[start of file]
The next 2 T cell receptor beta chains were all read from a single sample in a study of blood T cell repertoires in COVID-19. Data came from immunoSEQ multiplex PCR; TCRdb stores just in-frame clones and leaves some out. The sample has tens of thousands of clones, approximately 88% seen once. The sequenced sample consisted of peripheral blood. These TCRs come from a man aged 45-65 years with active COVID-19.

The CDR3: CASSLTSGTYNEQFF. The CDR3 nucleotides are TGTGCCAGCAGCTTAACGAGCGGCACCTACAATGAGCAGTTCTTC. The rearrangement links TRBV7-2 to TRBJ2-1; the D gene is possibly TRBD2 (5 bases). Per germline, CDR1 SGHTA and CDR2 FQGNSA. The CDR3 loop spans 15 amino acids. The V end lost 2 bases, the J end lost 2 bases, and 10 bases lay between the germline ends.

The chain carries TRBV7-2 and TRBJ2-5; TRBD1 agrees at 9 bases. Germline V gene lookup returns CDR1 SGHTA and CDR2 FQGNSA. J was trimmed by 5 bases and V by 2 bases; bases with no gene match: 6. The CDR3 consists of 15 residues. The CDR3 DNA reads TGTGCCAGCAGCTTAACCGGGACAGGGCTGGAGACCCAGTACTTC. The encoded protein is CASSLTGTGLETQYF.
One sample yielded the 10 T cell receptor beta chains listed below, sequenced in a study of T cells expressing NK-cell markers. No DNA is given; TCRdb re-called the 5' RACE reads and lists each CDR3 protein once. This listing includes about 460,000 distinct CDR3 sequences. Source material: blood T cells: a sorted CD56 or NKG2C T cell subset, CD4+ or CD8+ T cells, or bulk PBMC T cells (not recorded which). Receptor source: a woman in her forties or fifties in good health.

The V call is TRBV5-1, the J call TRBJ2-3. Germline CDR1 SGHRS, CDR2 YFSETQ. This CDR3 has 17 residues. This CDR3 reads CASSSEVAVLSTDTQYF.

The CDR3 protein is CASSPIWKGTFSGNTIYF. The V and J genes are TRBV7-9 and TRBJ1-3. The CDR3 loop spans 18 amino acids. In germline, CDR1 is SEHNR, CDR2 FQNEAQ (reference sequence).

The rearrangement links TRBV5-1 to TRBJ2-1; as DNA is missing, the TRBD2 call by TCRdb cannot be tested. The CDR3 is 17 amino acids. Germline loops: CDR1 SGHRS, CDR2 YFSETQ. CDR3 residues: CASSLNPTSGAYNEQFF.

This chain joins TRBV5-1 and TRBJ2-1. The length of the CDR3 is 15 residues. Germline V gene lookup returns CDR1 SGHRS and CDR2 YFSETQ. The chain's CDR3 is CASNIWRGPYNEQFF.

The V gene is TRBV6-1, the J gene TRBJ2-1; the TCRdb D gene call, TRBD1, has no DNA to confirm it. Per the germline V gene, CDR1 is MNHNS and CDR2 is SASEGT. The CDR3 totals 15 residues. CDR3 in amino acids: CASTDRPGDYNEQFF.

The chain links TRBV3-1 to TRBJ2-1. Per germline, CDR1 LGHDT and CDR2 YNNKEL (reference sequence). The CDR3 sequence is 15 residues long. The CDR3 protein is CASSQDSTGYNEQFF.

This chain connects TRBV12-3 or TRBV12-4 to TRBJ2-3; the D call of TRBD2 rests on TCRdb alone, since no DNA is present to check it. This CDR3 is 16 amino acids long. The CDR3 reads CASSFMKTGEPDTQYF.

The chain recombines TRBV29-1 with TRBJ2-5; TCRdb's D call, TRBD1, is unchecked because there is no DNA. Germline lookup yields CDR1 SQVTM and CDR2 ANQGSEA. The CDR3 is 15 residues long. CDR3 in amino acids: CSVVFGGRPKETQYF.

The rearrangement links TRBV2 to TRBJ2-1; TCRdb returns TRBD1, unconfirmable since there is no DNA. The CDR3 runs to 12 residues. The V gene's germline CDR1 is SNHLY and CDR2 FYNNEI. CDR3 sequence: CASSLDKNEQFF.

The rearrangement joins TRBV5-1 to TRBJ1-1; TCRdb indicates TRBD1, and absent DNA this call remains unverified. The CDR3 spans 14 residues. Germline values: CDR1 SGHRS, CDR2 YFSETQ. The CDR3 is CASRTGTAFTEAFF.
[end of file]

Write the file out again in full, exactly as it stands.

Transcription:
The next 2 T cell receptor beta chains were all read from a single sample in a study of blood T cell repertoires in COVID-19. Data came from immunoSEQ multiplex PCR; TCRdb stores just in-frame clones and leaves some out. The sample has tens of thousands of clones, approximately 88% seen once. The sequenced sample consisted of peripheral blood. These TCRs come from a man aged 45-65 years with active COVID-19.

The CDR3: CASSLTSGTYNEQFF. The CDR3 nucleotides are TGTGCCAGCAGCTTAACGAGCGGCACCTACAATGAGCAGTTCTTC. The rearrangement links TRBV7-2 to TRBJ2-1; the D gene is possibly TRBD2 (5 bases). Per germline, CDR1 SGHTA and CDR2 FQGNSA. The CDR3 loop spans 15 amino acids. The V end lost 2 bases, the J end lost 2 bases, and 10 bases lay between the germline ends.

The chain carries TRBV7-2 and TRBJ2-5; TRBD1 agrees at 9 bases. Germline V gene lookup returns CDR1 SGHTA and CDR2 FQGNSA. J was trimmed by 5 bases and V by 2 bases; bases with no gene match: 6. The CDR3 consists of 15 residues. The CDR3 DNA reads TGTGCCAGCAGCTTAACCGGGACAGGGCTGGAGACCCAGTACTTC. The encoded protein is CASSLTGTGLETQYF.
One sample yielded the 10 T cell receptor beta chains listed below, sequenced in a study of T cells expressing NK-cell markers. No DNA is given; TCRdb re-called the 5' RACE reads and lists each CDR3 protein once. This listing includes about 460,000 distinct CDR3 sequences. Source material: blood T cells: a sorted CD56 or NKG2C T cell subset, CD4+ or CD8+ T cells, or bulk PBMC T cells (not recorded which). Receptor source: a woman in her forties or fifties in good health.

The V call is TRBV5-1, the J call TRBJ2-3. Germline CDR1 SGHRS, CDR2 YFSETQ. This CDR3 has 17 residues. This CDR3 reads CASSSEVAVLSTDTQYF.

The CDR3 protein is CASSPIWKGTFSGNTIYF. The V and J genes are TRBV7-9 and TRBJ1-3. The CDR3 loop spans 18 amino acids. In germline, CDR1 is SEHNR, CDR2 FQNEAQ (reference sequence).

The rearrangement links TRBV5-1 to TRBJ2-1; as DNA is missing, the TRBD2 call by TCRdb cannot be tested. The CDR3 is 17 amino acids. Germline loops: CDR1 SGHRS, CDR2 YFSETQ. CDR3 residues: CASSLNPTSGAYNEQFF.

This chain joins TRBV5-1 and TRBJ2-1. The length of the CDR3 is 15 residues. Germline V gene lookup returns CDR1 SGHRS and CDR2 YFSETQ. The chain's CDR3 is CASNIWRGPYNEQFF.

The V gene is TRBV6-1, the J gene TRBJ2-1; the TCRdb D gene call, TRBD1, has no DNA to confirm it. Per the germline V gene, CDR1 is MNHNS and CDR2 is SASEGT. The CDR3 totals 15 residues. CDR3 in amino acids: CASTDRPGDYNEQFF.

The chain links TRBV3-1 to TRBJ2-1. Per germline, CDR1 LGHDT and CDR2 YNNKEL (reference sequence). The CDR3 sequence is 15 residues long. The CDR3 protein is CASSQDSTGYNEQFF.

This chain connects TRBV12-3 or TRBV12-4 to TRBJ2-3; the D call of TRBD2 rests on TCRdb alone, since no DNA is present to check it. This CDR3 is 16 amino acids long. The CDR3 reads CASSFMKTGEPDTQYF.

The chain recombines TRBV29-1 with TRBJ2-5; TCRdb's D call, TRBD1, is unchecked because there is no DNA. Germline lookup yields CDR1 SQVTM and CDR2 ANQGSEA. The CDR3 is 15 residues long. CDR3 in amino acids: CSVVFGGRPKETQYF.

The rearrangement links TRBV2 to TRBJ2-1; TCRdb returns TRBD1, unconfirmable since there is no DNA. The CDR3 runs to 12 residues. The V gene's germline CDR1 is SNHLY and CDR2 FYNNEI. CDR3 sequence: CASSLDKNEQFF.

The rearrangement joins TRBV5-1 to TRBJ1-1; TCRdb indicates TRBD1, and absent DNA this call remains unverified. The CDR3 spans 14 residues. Germline values: CDR1 SGHRS, CDR2 YFSETQ. The CDR3 is CASRTGTAFTEAFF.